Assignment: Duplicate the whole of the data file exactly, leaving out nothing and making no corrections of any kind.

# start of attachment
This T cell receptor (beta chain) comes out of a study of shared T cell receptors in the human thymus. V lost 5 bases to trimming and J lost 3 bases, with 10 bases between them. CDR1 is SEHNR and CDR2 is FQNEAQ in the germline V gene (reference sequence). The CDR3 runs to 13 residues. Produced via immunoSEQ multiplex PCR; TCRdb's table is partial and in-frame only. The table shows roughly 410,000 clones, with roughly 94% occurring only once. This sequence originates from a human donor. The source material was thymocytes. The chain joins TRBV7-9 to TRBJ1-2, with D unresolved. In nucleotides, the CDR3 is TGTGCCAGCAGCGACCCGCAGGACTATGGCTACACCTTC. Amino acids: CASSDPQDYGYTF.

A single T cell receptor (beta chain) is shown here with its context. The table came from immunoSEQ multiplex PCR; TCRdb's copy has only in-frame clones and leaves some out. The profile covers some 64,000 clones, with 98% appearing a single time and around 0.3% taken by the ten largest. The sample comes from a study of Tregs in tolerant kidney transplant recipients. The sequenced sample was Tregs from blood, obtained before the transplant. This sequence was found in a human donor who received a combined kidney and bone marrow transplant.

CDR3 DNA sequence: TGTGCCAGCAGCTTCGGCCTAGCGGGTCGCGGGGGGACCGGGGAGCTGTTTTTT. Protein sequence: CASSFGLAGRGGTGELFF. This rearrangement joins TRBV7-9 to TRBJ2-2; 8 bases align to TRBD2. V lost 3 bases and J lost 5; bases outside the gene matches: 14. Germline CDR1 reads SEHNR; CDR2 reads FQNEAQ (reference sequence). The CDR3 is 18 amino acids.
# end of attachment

This T cell receptor (beta chain) comes out of a study of shared T cell receptors in the human thymus. V lost 5 bases to trimming and J lost 3 bases, with 10 bases between them. CDR1 is SEHNR and CDR2 is FQNEAQ in the germline V gene (reference sequence). The CDR3 runs to 13 residues. Produced via immunoSEQ multiplex PCR; TCRdb's table is partial and in-frame only. The table shows roughly 410,000 clones, with roughly 94% occurring only once. This sequence originates from a human donor. The source material was thymocytes. The chain joins TRBV7-9 to TRBJ1-2, with D unresolved. In nucleotides, the CDR3 is TGTGCCAGCAGCGACCCGCAGGACTATGGCTACACCTTC. Amino acids: CASSDPQDYGYTF.

A single T cell receptor (beta chain) is shown here with its context. The table came from immunoSEQ multiplex PCR; TCRdb's copy has only in-frame clones and leaves some out. The profile covers some 64,000 clones, with 98% appearing a single time and around 0.3% taken by the ten largest. The sample comes from a study of Tregs in tolerant kidney transplant recipients. The sequenced sample was Tregs from blood, obtained before the transplant. This sequence was found in a human donor who received a combined kidney and bone marrow transplant.

CDR3 DNA sequence: TGTGCCAGCAGCTTCGGCCTAGCGGGTCGCGGGGGGACCGGGGAGCTGTTTTTT. Protein sequence: CASSFGLAGRGGTGELFF. This rearrangement joins TRBV7-9 to TRBJ2-2; 8 bases align to TRBD2. V lost 3 bases and J lost 5; bases outside the gene matches: 14. Germline CDR1 reads SEHNR; CDR2 reads FQNEAQ (reference sequence). The CDR3 is 18 amino acids.